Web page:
Question about 1990 Toyota Corolla
If it is low then you can usually put dye in the system to find a leak. go to local parts store, ask for a/c leak detector dye, read instructions on bottle. after you run it for a few days then check it under a black light. usually a hose.
Posted on Apr 30, 2010
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Posted on Jan 02, 2017
when u say u checked for leaks did u use a uv light and the yllow glasses cause thats the only way to see leaks i would check all connections including service ports under the red n blue caps (high n lowside ) also if ur system went to low u might have to evactuated first for it to work also when u take it in to evactuate the system they should tell u if its holding pressure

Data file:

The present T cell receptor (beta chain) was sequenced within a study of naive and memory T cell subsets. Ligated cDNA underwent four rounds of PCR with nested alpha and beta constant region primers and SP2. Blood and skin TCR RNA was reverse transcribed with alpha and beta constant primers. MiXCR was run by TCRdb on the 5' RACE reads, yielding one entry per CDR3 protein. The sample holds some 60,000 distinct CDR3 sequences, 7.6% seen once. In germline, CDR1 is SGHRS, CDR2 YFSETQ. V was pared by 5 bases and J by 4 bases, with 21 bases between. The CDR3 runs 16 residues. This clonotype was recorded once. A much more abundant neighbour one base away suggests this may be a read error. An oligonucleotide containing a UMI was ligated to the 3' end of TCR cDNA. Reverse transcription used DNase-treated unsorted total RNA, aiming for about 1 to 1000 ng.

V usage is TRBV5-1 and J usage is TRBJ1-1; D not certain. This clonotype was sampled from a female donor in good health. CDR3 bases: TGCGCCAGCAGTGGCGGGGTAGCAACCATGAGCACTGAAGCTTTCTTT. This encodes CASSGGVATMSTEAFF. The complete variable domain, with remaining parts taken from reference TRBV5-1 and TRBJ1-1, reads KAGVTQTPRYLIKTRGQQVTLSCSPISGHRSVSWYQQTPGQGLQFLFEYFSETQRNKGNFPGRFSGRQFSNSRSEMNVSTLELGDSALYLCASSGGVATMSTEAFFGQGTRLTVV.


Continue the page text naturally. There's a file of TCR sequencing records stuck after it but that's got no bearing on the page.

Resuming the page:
Posted on Jun 13, 2008
Tips for a great answer:
MAF: A Mass Air Flow (MAF) sensor output that causes the PCM to sense a lower than normal air flow will cause a lean condition.
Air Induction System: Air leaks into the induction system which bypass the MAF sensor will cause a lean condition. Check for disconnected or damaged vacuum hoses, incorrectly installed or faulty crankcase ventilation valve, or for vacuum leaks at the throttle body, EGR valve, and intake manifold mounting surfaces.
Fuel Pressure: Perform a fuel system pressure test. A faulty fuel pump, plugged filter, or faulty fuel system pressure regulator will contribute to a lean condition.
Injector(s): Perform injector coil/balance test to locate faulty injector(s) contributing to a lean or flooding condition. In addition to the above test, check the condition of the injector O rings.
EGR: Check for leaking valve, adapter, or feed pipes which will contribute to a lean condition or excessive EGR flow.
Reviewing the Fail Records vehicle mileage since the diagnostic test last failed may help determine how often the condition that caused the DTC to be set occurs. This may assist in diagnosing the condition.
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